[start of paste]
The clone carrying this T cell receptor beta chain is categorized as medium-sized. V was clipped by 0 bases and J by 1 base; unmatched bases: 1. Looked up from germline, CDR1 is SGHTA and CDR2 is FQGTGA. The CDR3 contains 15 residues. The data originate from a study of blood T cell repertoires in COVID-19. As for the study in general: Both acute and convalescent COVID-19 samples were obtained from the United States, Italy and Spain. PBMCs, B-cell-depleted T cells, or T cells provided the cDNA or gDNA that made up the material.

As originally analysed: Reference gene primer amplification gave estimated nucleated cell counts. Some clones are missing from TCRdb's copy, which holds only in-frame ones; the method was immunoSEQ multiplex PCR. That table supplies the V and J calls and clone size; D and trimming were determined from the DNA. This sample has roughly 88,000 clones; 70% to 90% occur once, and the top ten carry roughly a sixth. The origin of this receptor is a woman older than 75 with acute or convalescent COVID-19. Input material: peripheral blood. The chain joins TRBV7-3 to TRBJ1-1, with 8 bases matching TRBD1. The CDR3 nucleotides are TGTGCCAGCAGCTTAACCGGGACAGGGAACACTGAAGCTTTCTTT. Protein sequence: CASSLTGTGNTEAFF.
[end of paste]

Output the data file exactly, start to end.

The clone carrying this T cell receptor beta chain is categorized as medium-sized. V was clipped by 0 bases and J by 1 base; unmatched bases: 1. Looked up from germline, CDR1 is SGHTA and CDR2 is FQGTGA. The CDR3 contains 15 residues. The data originate from a study of blood T cell repertoires in COVID-19. As for the study in general: Both acute and convalescent COVID-19 samples were obtained from the United States, Italy and Spain. PBMCs, B-cell-depleted T cells, or T cells provided the cDNA or gDNA that made up the material.

As originally analysed: Reference gene primer amplification gave estimated nucleated cell counts. Some clones are missing from TCRdb's copy, which holds only in-frame ones; the method was immunoSEQ multiplex PCR. That table supplies the V and J calls and clone size; D and trimming were determined from the DNA. This sample has roughly 88,000 clones; 70% to 90% occur once, and the top ten carry roughly a sixth. The origin of this receptor is a woman older than 75 with acute or convalescent COVID-19. Input material: peripheral blood. The chain joins TRBV7-3 to TRBJ1-1, with 8 bases matching TRBD1. The CDR3 nucleotides are TGTGCCAGCAGCTTAACCGGGACAGGGAACACTGAAGCTTTCTTT. Protein sequence: CASSLTGTGNTEAFF.